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Ask HN: Disqus or something else for site comments?
14 points by tokenadult 1812 days ago | hide | past | web | 3 comments | favorite
I'm reviving my moribund personal website, an information and resource-linking site mostly about education reform and homeschooling, and I think as I bring the site into the HTML5 generation I should revive commenting on the site. The last time I tried allowing commenting, I got a lot of drive-bys from people griping about the point of view expressed on some pages of the site, but never LEARNED anything new from the comments. I enjoy intellectually vital online communities (like HN, of course), so I'm thinking of giving a second go to accepting public comments on my website.

What's the best technology framework for website comments that tends to build a good, civil, informative community? I've heard friends recommend Disqus, but I visit surprisingly few sites with Disqus comments enabled, so I don't know much about Disqus. As I visited the Disqus website yesterday using Chrome with Ghostery installed, I couldn't even read the site's home page (!), so then I viewed it with IE to see what is going on there. Do you like Disqus? Do you like something else better? What is a good set of software features and administrative practices to maximize the chance of civil, informative discussion on a website that starts off with a controversial, minority point of view?

Thanks for all of your suggestions.

I have taken a look at Juvia (an open source alternative to Disqus), but have not moved forward with it:


I am still with Disqus. The biggest problem I have with Disqus is that it is a 3rd party service, meaning:

- I do not control my own blog's data, as I did with wordpress

- third parties can peer into the identities of my visitors, eavesdrop on their comments, modify those comments, etc

- my otherwise static website now has a new vector for injecting exploits (i.e. via Disqus dependencies)

- Ghostery rightly blocks Disqus... and this gives me a moment's pause

I have seen SMTP-based static comments for Jeckyl:


...but this actually introduces a .php dependency! At any rate, I am eager to hear about other alternatives in the self-hosted comment space, particularly those that are compatible with static blog workflows.

We looked very heavily at Disqus for comments on a product I worked on that was released recently, and decided against it in favor of rolling our own commenting system. Ultimately, what it came down to was that we could build an equivalent system that met our needs for less than they wanted in a contract. I'm sure that there are things Disqus does that would show improvements over our homegrown commenting system, but ultimately it just wasn't worth it. A basic comment system just isn't that hard to write, and it's hard to imagine a scenario when added functionality in your product's comment system would justify paying for an external system but that functionality isn't important enough to justify building it yourself.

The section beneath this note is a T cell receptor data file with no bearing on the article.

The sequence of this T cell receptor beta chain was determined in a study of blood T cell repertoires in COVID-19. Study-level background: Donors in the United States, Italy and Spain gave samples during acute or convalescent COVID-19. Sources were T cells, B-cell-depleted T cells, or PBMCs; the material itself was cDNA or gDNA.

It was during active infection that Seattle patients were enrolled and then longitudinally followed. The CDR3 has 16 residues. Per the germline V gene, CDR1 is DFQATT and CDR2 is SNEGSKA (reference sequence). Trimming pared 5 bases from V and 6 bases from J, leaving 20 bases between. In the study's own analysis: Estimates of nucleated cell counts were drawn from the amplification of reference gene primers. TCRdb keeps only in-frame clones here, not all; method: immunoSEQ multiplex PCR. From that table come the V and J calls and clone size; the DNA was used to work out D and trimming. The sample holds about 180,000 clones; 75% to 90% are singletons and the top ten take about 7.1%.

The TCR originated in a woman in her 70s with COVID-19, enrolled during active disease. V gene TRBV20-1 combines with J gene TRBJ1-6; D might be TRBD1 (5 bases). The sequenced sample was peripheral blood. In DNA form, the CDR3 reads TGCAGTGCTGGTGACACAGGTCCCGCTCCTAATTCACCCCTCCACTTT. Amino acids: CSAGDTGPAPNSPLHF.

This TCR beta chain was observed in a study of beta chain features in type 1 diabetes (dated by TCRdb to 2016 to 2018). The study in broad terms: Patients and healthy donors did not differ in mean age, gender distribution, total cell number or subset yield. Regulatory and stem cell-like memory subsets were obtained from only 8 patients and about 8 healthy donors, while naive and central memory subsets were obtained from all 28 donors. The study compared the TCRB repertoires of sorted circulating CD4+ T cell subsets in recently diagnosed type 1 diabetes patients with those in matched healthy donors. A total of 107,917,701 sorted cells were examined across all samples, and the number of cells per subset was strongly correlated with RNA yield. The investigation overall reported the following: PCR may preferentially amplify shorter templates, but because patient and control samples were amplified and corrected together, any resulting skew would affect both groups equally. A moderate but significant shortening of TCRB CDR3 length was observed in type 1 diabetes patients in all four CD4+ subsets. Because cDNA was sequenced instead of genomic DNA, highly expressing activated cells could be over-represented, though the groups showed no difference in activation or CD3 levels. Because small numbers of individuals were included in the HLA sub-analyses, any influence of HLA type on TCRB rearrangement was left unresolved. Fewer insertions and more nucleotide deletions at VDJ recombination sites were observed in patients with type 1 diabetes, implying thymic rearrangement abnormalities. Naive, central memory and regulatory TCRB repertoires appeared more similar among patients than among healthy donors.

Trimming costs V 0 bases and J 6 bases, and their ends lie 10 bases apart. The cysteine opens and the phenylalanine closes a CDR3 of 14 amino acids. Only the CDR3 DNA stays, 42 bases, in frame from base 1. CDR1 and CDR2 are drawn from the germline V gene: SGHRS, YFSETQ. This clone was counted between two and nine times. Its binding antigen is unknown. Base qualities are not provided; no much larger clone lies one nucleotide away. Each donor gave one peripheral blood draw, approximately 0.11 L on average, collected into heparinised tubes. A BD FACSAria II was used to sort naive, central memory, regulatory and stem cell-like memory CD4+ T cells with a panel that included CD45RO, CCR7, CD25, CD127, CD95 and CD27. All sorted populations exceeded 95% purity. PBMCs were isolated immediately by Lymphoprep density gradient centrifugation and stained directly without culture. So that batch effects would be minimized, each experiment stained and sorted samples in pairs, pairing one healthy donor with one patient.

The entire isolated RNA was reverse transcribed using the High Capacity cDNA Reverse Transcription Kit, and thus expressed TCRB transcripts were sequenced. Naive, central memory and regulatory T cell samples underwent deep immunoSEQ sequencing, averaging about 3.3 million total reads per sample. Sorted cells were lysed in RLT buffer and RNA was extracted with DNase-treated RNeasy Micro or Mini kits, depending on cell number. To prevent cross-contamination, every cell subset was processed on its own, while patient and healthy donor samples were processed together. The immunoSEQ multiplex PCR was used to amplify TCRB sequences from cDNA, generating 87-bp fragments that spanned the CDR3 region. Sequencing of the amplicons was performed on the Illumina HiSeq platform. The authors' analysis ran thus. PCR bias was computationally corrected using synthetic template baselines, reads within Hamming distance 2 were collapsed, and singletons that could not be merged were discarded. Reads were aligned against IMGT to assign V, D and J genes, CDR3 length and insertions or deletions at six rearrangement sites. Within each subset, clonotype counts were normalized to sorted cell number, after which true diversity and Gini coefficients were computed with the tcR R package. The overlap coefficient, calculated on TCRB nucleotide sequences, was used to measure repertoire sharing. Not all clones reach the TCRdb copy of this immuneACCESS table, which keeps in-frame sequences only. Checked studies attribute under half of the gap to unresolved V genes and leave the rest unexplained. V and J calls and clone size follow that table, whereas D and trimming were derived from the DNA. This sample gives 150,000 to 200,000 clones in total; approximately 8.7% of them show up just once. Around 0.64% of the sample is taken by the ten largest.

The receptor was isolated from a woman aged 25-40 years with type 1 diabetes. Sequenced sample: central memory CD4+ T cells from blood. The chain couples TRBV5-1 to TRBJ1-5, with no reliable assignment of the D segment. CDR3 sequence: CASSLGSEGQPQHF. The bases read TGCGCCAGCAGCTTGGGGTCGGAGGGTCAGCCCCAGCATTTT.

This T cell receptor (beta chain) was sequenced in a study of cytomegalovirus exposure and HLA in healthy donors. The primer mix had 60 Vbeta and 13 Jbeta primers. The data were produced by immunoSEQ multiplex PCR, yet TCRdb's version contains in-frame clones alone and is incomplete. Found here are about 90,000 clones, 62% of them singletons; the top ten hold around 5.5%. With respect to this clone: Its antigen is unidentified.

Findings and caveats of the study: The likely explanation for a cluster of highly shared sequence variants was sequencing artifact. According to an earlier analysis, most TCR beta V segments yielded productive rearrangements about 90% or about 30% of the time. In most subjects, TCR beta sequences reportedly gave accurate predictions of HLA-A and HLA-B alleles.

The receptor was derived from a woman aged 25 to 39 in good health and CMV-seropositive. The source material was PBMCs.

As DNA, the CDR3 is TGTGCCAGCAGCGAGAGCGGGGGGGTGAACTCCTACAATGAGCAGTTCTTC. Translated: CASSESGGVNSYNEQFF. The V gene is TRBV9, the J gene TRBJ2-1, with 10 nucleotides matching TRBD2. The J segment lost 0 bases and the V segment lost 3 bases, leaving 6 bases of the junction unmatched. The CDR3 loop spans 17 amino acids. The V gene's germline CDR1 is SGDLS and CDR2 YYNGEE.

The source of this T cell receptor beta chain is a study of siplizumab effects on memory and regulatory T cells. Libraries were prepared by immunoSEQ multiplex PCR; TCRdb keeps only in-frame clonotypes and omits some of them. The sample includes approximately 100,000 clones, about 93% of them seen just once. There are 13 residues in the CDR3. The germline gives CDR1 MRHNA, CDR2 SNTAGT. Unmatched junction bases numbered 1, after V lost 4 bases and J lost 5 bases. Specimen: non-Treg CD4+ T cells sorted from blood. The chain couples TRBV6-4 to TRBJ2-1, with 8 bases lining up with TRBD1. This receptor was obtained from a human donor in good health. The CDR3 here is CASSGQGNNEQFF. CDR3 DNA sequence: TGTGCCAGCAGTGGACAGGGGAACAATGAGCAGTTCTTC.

Tim Bray rolled his own blog years ago and has continued to, last I knew, manage the comments himself.


It may not be what your after. And it may/will not be specific technology. But as an example of method, for someone who's reasonably well known and gets some decent traffic, it might be of interest.

Aside from or in conjunction with this, I'd lean towards plain text and no linkification. Those who are going to communicate well, will do just fine with this. And competent people know how to copy/paste or drag a link when there's an interest. (Although, I suppose, "mobile"... ah, well.)

P.S. Rereading your post, I better notice "HTML5" and things that lead me to believe you may be after a more dynamic interaction.

Nonetheless, I've been increasingly of the opinion that "less is more" when it comes to commenting infrastructure particularly with respect to e.g. formatting and "fancy features".

HN is kind of an example of this. A minimal "Markdown-ish" set of formatting features, and basic linkification; beyond that, it's up to the comment author to make things work. And identity is more by established reputation than by a specific, on-site mechanism.

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